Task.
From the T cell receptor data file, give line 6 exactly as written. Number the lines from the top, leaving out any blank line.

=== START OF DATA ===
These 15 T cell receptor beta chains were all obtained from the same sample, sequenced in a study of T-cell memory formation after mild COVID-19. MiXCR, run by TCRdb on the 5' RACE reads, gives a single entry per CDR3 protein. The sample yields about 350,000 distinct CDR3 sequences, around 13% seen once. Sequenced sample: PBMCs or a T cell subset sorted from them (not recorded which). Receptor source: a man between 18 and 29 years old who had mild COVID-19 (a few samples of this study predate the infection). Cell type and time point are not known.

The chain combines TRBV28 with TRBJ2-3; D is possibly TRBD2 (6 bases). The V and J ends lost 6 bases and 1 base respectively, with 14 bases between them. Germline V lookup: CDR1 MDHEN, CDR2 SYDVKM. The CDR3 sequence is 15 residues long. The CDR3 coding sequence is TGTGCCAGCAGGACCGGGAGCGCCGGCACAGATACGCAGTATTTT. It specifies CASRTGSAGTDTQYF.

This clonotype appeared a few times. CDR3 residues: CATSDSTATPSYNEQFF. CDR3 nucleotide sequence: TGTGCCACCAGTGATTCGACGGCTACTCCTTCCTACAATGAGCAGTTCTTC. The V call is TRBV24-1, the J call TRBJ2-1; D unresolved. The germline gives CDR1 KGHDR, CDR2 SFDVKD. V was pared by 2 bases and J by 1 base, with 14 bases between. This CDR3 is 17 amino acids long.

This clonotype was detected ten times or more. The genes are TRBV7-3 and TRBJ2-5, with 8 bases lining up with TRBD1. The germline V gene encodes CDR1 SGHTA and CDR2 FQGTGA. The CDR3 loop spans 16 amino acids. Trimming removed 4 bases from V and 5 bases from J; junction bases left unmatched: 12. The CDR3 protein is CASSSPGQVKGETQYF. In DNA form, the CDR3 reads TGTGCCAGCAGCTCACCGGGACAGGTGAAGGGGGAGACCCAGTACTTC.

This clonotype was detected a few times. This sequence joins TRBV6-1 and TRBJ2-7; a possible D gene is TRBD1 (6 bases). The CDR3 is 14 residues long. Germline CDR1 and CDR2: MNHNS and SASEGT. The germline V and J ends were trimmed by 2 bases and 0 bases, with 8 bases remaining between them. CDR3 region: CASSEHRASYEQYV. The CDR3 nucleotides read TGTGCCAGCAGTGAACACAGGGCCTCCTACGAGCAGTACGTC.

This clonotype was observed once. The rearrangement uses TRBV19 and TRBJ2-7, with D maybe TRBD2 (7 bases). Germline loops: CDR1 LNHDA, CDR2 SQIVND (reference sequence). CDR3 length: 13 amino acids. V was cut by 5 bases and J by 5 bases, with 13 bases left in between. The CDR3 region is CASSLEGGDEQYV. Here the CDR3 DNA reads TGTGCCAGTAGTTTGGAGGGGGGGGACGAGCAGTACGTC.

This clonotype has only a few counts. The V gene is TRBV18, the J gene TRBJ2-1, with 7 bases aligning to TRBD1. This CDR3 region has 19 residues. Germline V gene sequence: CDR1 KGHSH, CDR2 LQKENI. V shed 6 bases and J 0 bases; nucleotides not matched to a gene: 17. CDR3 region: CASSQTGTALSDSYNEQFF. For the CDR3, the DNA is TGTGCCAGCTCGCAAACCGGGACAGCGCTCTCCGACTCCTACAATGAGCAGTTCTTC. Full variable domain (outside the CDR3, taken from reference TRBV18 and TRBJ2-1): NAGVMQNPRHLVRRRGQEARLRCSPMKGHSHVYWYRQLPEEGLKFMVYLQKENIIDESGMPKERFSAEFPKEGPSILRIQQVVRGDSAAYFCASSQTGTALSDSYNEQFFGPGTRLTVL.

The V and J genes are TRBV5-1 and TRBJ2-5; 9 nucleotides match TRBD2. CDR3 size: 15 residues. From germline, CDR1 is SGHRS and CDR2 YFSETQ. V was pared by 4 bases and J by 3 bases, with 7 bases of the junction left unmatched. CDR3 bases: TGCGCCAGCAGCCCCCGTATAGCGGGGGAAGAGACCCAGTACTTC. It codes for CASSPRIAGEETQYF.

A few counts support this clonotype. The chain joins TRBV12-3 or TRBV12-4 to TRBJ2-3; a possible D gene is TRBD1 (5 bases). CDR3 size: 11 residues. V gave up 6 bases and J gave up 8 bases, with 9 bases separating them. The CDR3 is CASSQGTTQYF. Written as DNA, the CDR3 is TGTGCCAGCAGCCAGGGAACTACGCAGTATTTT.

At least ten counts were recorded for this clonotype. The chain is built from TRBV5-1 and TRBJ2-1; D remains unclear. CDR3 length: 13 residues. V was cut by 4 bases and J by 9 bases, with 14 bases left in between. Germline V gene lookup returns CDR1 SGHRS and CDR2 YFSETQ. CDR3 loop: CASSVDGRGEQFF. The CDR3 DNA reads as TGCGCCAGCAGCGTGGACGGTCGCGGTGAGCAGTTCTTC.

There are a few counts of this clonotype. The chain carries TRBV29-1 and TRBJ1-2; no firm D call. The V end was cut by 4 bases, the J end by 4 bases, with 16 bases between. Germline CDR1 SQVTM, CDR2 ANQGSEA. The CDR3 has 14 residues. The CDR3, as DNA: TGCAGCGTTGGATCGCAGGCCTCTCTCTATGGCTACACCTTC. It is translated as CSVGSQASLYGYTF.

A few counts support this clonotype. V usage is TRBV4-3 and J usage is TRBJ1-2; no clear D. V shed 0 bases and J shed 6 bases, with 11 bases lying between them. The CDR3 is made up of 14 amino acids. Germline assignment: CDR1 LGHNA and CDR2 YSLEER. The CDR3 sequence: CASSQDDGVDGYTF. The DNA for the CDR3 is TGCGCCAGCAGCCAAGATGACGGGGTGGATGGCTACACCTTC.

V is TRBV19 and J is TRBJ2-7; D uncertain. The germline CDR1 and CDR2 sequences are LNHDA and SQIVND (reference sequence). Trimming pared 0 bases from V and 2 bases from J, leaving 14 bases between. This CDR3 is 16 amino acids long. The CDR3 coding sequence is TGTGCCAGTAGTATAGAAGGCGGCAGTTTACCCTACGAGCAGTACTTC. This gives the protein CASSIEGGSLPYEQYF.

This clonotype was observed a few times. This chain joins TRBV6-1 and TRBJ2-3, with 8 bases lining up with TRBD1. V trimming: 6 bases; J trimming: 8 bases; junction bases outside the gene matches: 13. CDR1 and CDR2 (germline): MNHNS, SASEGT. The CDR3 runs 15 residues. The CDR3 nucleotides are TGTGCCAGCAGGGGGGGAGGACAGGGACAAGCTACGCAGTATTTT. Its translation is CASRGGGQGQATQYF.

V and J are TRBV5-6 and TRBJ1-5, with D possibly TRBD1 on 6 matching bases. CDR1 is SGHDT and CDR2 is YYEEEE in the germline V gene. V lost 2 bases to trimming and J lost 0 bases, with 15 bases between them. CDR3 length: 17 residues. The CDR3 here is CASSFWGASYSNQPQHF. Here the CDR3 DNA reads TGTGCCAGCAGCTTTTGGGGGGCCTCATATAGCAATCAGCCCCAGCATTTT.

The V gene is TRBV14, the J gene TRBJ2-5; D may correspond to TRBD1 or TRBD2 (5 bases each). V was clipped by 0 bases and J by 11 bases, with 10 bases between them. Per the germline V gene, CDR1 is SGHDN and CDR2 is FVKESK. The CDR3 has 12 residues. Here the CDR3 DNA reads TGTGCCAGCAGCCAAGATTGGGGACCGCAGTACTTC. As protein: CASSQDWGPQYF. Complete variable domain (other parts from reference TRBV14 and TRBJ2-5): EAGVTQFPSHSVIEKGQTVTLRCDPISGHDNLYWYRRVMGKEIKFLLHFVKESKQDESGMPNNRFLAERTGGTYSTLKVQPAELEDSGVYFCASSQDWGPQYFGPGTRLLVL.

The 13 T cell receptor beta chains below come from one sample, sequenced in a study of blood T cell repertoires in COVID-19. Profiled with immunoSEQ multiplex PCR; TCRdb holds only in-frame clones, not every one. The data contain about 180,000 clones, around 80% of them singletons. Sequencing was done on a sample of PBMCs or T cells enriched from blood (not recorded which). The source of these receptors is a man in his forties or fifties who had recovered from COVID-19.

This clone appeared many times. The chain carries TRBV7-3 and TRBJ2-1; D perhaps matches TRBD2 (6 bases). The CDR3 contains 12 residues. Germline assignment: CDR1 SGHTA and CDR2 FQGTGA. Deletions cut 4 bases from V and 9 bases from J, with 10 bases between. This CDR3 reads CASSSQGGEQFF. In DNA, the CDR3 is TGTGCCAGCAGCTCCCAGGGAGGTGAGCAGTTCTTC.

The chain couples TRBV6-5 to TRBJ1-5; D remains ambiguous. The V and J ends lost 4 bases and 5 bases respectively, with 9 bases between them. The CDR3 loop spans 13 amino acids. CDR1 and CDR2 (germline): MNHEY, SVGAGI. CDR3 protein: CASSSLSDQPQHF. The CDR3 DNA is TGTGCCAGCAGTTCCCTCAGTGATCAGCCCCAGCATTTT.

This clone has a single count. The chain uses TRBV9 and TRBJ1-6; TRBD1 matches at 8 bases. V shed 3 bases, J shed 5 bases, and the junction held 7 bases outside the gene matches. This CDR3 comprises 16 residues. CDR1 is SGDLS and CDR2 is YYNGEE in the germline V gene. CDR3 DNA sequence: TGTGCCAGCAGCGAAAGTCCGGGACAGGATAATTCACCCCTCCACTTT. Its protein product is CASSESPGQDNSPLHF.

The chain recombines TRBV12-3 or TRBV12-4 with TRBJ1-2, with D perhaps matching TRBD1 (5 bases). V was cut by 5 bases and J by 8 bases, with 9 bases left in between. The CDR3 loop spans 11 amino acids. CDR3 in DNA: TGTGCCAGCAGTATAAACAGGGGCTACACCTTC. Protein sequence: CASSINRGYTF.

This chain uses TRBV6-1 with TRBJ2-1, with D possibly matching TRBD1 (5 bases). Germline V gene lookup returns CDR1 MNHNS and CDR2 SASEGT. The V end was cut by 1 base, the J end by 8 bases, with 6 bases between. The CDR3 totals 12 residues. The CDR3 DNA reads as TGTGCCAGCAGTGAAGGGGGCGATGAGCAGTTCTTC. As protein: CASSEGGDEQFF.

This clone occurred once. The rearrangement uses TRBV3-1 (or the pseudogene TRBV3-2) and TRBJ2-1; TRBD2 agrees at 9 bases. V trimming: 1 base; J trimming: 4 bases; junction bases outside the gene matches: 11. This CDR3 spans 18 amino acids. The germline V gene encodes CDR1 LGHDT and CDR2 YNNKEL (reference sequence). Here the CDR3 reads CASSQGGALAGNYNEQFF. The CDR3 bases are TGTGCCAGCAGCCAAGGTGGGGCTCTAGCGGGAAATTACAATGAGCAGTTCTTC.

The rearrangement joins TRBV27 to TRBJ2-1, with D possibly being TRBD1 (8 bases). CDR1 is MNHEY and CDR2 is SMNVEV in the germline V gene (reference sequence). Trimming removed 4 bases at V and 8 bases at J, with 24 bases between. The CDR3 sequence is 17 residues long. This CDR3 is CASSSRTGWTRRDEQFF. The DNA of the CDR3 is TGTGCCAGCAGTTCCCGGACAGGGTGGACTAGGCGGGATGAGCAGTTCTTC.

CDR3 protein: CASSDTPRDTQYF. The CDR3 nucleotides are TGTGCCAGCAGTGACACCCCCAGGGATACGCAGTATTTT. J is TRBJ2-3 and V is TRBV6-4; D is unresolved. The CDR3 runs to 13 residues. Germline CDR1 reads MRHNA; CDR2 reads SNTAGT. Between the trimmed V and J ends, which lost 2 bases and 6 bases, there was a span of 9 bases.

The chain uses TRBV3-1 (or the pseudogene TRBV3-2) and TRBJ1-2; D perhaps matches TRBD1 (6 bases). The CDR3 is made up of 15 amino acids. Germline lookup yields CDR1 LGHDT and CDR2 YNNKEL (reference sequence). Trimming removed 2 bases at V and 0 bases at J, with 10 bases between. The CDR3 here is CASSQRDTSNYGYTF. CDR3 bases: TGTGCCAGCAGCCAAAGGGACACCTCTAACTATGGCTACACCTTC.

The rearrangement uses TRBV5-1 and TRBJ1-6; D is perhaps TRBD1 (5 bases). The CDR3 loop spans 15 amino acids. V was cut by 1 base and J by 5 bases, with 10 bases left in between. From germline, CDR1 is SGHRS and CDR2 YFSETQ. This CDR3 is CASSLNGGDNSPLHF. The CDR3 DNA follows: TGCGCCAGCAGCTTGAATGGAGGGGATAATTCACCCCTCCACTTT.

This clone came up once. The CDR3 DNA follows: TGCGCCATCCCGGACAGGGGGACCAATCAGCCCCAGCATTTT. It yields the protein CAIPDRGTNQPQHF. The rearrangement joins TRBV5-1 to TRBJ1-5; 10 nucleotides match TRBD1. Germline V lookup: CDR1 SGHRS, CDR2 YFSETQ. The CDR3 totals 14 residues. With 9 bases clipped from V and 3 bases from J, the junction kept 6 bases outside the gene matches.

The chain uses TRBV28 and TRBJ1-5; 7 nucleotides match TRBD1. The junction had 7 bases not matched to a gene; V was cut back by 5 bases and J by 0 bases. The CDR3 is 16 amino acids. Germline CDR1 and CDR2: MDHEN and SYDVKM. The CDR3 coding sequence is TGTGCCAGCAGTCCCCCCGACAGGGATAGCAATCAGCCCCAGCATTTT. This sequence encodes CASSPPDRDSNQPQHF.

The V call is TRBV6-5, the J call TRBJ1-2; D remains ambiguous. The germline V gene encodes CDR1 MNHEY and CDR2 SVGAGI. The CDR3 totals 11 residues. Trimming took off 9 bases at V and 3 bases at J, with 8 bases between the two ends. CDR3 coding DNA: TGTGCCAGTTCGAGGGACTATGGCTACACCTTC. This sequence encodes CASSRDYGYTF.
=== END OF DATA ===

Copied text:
This clonotype was observed once. The rearrangement uses TRBV19 and TRBJ2-7, with D maybe TRBD2 (7 bases). Germline loops: CDR1 LNHDA, CDR2 SQIVND (reference sequence). CDR3 length: 13 amino acids. V was cut by 5 bases and J by 5 bases, with 13 bases left in between. The CDR3 region is CASSLEGGDEQYV. Here the CDR3 DNA reads TGTGCCAGTAGTTTGGAGGGGGGGGACGAGCAGTACGTC.